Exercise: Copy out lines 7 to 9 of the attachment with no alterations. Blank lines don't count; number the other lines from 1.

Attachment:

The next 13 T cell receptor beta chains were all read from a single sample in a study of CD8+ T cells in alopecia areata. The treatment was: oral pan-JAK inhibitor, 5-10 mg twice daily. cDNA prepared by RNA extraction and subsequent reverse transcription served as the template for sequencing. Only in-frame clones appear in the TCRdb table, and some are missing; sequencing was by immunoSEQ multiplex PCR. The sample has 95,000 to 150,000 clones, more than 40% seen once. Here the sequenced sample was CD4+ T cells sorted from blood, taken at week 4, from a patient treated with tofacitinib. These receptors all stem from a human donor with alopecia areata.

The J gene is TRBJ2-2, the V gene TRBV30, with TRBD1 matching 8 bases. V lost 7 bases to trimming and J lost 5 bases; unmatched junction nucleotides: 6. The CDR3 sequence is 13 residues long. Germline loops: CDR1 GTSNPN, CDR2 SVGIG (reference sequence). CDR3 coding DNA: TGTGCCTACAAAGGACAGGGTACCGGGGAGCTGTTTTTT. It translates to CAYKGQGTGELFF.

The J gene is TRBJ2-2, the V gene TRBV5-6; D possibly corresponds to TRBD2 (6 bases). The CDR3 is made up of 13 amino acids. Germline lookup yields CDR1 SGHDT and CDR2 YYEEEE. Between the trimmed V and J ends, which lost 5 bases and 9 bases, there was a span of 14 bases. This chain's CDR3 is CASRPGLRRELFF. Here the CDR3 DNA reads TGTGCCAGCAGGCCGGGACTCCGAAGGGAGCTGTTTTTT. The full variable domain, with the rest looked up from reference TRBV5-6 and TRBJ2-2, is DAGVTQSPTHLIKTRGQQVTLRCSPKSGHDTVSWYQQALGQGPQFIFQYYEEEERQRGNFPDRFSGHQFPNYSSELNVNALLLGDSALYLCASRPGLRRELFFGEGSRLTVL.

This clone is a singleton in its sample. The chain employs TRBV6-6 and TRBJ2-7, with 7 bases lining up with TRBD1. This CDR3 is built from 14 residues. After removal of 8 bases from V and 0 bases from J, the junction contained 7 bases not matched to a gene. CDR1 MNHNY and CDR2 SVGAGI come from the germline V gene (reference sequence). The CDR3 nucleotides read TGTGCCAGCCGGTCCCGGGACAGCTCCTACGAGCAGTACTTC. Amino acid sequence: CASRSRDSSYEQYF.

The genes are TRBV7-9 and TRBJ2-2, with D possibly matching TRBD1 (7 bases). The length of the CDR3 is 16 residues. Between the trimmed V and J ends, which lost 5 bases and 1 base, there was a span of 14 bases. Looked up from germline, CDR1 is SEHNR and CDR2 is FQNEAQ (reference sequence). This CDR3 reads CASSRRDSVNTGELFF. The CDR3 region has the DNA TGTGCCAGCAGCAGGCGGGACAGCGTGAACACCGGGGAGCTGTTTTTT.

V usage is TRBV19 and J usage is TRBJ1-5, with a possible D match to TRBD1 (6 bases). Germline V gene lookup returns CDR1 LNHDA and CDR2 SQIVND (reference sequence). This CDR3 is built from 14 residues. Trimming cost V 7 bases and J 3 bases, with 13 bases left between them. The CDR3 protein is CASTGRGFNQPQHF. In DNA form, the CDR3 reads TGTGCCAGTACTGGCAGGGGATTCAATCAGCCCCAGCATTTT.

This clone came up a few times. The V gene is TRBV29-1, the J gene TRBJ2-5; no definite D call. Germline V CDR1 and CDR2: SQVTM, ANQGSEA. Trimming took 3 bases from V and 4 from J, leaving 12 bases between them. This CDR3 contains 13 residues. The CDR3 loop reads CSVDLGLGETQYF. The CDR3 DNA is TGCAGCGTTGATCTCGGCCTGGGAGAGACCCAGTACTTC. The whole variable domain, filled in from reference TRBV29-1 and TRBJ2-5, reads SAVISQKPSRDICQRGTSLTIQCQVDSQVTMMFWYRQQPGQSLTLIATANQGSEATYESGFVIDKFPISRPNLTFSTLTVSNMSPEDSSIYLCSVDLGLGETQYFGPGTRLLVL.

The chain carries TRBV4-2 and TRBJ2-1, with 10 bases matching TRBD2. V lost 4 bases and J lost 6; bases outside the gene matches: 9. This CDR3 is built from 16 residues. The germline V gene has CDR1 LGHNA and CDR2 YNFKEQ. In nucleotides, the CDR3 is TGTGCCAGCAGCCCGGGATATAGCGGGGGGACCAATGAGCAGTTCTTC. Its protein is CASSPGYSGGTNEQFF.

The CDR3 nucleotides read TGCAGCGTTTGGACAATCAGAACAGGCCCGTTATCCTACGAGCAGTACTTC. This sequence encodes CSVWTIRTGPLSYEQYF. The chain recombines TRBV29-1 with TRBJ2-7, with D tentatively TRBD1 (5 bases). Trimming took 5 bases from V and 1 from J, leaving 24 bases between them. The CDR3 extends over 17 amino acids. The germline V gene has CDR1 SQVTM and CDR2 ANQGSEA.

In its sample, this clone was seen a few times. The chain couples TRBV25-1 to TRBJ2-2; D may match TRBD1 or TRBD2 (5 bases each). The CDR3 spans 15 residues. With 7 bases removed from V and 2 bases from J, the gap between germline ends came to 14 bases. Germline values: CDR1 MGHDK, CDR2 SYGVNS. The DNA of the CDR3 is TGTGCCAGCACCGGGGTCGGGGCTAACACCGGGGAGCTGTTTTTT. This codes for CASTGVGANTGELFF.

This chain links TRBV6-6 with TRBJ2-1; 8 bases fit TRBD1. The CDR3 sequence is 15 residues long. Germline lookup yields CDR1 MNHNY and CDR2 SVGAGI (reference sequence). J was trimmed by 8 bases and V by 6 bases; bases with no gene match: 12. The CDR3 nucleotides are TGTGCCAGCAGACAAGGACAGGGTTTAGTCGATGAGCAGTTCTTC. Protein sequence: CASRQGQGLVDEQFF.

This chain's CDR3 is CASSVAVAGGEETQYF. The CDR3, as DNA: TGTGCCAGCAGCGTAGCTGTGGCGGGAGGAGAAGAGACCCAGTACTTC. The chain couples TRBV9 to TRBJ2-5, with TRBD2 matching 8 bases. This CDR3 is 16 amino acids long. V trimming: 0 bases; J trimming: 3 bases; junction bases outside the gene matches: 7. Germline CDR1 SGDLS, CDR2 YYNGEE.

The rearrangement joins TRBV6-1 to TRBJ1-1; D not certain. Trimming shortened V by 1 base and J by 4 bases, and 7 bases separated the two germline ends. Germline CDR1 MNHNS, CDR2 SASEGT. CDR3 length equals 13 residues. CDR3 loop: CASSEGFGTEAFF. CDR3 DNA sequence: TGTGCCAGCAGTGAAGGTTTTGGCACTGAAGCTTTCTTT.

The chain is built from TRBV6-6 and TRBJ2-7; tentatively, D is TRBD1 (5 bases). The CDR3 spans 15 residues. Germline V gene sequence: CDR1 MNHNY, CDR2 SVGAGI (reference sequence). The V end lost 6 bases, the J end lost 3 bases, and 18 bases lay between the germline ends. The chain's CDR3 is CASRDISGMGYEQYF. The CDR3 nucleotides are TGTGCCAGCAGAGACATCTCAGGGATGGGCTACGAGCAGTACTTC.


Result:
This clone came up a few times. The V gene is TRBV29-1, the J gene TRBJ2-5; no definite D call. Germline V CDR1 and CDR2: SQVTM, ANQGSEA. Trimming took 3 bases from V and 4 from J, leaving 12 bases between them. This CDR3 contains 13 residues. The CDR3 loop reads CSVDLGLGETQYF. The CDR3 DNA is TGCAGCGTTGATCTCGGCCTGGGAGAGACCCAGTACTTC. The whole variable domain, filled in from reference TRBV29-1 and TRBJ2-5, reads SAVISQKPSRDICQRGTSLTIQCQVDSQVTMMFWYRQQPGQSLTLIATANQGSEATYESGFVIDKFPISRPNLTFSTLTVSNMSPEDSSIYLCSVDLGLGETQYFGPGTRLLVL.

The chain carries TRBV4-2 and TRBJ2-1, with 10 bases matching TRBD2. V lost 4 bases and J lost 6; bases outside the gene matches: 9. This CDR3 is built from 16 residues. The germline V gene has CDR1 LGHNA and CDR2 YNFKEQ. In nucleotides, the CDR3 is TGTGCCAGCAGCCCGGGATATAGCGGGGGGACCAATGAGCAGTTCTTC. Its protein is CASSPGYSGGTNEQFF.

The CDR3 nucleotides read TGCAGCGTTTGGACAATCAGAACAGGCCCGTTATCCTACGAGCAGTACTTC. This sequence encodes CSVWTIRTGPLSYEQYF. The chain recombines TRBV29-1 with TRBJ2-7, with D tentatively TRBD1 (5 bases). Trimming took 5 bases from V and 1 from J, leaving 24 bases between them. The CDR3 extends over 17 amino acids. The germline V gene has CDR1 SQVTM and CDR2 ANQGSEA.